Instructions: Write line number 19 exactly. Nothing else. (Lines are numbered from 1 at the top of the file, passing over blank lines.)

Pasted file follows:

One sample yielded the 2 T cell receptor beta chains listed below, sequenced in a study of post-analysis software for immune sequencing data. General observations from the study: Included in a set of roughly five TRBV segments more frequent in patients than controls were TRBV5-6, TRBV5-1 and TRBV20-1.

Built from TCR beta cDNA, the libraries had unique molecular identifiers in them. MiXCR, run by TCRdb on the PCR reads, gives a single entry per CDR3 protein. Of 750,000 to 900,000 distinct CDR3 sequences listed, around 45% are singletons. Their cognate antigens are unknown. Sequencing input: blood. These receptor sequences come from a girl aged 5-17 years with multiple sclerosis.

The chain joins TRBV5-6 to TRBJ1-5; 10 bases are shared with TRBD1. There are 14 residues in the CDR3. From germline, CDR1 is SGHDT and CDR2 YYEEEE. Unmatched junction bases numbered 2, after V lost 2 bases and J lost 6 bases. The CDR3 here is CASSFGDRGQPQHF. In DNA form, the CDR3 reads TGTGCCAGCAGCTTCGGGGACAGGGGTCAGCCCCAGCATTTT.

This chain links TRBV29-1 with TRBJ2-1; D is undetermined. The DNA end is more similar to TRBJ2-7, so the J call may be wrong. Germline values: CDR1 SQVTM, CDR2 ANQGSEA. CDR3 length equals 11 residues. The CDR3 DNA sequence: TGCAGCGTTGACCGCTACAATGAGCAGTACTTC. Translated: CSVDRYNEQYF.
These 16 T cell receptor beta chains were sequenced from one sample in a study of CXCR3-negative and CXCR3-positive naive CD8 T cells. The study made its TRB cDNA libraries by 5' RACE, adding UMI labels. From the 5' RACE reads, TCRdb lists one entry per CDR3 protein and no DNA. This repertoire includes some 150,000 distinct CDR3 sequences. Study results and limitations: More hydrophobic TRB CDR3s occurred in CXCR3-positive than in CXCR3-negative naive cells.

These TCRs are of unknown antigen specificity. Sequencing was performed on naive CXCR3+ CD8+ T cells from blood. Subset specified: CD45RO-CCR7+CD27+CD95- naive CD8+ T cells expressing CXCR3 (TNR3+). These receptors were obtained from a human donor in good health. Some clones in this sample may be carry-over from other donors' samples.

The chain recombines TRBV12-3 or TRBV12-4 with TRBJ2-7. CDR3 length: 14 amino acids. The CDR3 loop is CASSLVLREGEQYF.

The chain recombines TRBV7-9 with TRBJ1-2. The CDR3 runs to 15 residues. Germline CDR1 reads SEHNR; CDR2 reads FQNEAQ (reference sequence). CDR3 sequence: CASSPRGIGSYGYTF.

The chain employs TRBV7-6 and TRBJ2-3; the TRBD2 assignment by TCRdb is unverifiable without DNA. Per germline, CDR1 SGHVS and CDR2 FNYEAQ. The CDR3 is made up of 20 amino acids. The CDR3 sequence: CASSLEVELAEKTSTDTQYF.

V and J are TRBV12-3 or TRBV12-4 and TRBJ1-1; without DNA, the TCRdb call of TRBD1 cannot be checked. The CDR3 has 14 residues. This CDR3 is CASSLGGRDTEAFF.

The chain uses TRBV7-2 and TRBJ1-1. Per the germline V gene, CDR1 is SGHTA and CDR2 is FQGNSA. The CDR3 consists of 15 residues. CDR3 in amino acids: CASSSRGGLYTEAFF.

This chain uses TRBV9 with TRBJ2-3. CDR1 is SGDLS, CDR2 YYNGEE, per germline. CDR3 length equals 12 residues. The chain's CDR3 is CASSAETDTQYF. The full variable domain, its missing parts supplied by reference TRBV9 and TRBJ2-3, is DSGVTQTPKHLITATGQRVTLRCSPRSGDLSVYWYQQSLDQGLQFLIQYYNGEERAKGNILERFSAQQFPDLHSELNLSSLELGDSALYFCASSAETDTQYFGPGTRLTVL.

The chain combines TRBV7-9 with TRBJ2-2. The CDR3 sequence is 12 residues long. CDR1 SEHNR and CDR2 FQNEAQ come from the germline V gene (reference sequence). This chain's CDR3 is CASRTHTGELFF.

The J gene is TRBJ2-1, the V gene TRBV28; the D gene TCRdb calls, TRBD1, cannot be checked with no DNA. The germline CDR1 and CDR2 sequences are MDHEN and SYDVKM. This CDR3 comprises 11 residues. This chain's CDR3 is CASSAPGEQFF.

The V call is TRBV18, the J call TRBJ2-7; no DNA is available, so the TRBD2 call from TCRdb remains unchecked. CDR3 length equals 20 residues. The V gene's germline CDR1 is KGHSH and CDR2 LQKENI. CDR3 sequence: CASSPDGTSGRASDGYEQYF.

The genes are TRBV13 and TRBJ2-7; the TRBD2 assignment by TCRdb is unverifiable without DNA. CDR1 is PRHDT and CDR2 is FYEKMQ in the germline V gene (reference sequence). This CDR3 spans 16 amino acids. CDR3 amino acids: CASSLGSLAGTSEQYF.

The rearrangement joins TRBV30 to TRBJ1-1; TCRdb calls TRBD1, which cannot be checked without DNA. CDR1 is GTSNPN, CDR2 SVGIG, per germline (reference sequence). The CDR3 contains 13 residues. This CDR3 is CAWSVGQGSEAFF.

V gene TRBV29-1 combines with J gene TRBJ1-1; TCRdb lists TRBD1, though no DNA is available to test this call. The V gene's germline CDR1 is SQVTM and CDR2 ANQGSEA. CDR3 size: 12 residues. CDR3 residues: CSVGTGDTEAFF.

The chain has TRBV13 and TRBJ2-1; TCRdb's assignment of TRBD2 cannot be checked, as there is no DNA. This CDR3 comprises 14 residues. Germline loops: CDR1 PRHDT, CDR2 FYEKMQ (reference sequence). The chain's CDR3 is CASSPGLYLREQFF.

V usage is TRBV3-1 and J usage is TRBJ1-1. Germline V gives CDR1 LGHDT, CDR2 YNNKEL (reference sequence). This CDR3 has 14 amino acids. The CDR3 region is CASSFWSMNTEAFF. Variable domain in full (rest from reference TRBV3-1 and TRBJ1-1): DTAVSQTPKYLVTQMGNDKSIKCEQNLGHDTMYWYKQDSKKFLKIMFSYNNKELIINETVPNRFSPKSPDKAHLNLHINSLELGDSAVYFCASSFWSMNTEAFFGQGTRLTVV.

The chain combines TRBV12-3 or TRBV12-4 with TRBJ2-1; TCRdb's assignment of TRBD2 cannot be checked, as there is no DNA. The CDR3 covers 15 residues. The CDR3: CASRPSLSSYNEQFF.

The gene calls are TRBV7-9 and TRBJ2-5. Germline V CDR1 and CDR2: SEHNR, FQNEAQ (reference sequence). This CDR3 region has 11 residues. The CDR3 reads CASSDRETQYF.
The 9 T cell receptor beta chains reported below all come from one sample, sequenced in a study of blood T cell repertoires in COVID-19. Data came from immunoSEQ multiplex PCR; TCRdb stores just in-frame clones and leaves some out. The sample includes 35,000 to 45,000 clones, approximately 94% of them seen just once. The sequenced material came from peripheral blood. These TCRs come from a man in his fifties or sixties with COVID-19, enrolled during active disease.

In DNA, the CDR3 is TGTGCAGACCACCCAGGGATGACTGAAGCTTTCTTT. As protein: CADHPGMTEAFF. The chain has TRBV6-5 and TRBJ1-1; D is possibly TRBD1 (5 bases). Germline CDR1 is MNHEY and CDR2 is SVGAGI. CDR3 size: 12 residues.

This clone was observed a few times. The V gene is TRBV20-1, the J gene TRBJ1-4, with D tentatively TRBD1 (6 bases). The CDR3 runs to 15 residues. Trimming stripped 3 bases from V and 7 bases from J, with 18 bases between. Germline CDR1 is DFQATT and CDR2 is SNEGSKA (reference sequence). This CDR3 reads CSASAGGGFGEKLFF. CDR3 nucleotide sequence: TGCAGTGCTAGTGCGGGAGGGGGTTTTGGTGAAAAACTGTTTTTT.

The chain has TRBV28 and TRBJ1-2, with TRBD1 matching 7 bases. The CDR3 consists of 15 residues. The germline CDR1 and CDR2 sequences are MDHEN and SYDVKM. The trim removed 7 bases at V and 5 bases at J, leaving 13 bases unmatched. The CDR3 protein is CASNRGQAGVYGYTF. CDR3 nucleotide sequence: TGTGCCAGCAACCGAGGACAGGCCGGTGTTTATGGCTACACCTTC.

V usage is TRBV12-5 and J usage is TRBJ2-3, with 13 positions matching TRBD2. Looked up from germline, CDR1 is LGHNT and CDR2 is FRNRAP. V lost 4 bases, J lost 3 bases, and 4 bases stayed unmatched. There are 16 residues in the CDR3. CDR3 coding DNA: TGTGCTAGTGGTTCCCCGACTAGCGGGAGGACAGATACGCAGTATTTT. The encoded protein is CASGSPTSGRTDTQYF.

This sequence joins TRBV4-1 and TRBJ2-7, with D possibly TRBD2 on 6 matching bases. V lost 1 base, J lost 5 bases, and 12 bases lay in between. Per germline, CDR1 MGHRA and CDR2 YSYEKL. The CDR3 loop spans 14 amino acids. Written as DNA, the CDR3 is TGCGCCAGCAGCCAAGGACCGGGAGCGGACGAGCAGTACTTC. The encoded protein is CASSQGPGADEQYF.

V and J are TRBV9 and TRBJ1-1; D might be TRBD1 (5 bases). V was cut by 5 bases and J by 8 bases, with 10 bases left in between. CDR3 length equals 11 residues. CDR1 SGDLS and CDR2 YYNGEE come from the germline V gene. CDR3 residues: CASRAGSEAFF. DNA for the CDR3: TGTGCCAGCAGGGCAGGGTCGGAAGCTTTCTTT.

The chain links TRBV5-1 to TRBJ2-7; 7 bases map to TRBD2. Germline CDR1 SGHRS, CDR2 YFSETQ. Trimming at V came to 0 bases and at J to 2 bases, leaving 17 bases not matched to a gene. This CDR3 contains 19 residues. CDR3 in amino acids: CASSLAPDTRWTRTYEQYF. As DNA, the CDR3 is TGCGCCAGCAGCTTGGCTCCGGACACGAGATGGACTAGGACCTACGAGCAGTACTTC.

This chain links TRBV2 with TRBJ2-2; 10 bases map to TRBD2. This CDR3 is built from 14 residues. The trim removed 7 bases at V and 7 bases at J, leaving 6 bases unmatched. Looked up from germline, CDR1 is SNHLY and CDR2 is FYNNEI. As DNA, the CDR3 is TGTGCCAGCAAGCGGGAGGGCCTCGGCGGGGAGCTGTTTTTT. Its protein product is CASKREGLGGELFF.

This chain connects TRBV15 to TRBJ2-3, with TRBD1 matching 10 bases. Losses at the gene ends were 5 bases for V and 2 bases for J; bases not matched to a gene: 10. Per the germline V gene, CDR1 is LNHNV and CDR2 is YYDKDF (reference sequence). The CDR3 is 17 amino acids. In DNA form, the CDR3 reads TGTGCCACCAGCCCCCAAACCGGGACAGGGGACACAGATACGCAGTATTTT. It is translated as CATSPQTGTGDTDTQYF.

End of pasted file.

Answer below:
The chain has TRBV13 and TRBJ2-1; TCRdb's assignment of TRBD2 cannot be checked, as there is no DNA. This CDR3 comprises 14 residues. Germline loops: CDR1 PRHDT, CDR2 FYEKMQ (reference sequence). The chain's CDR3 is CASSPGLYLREQFF.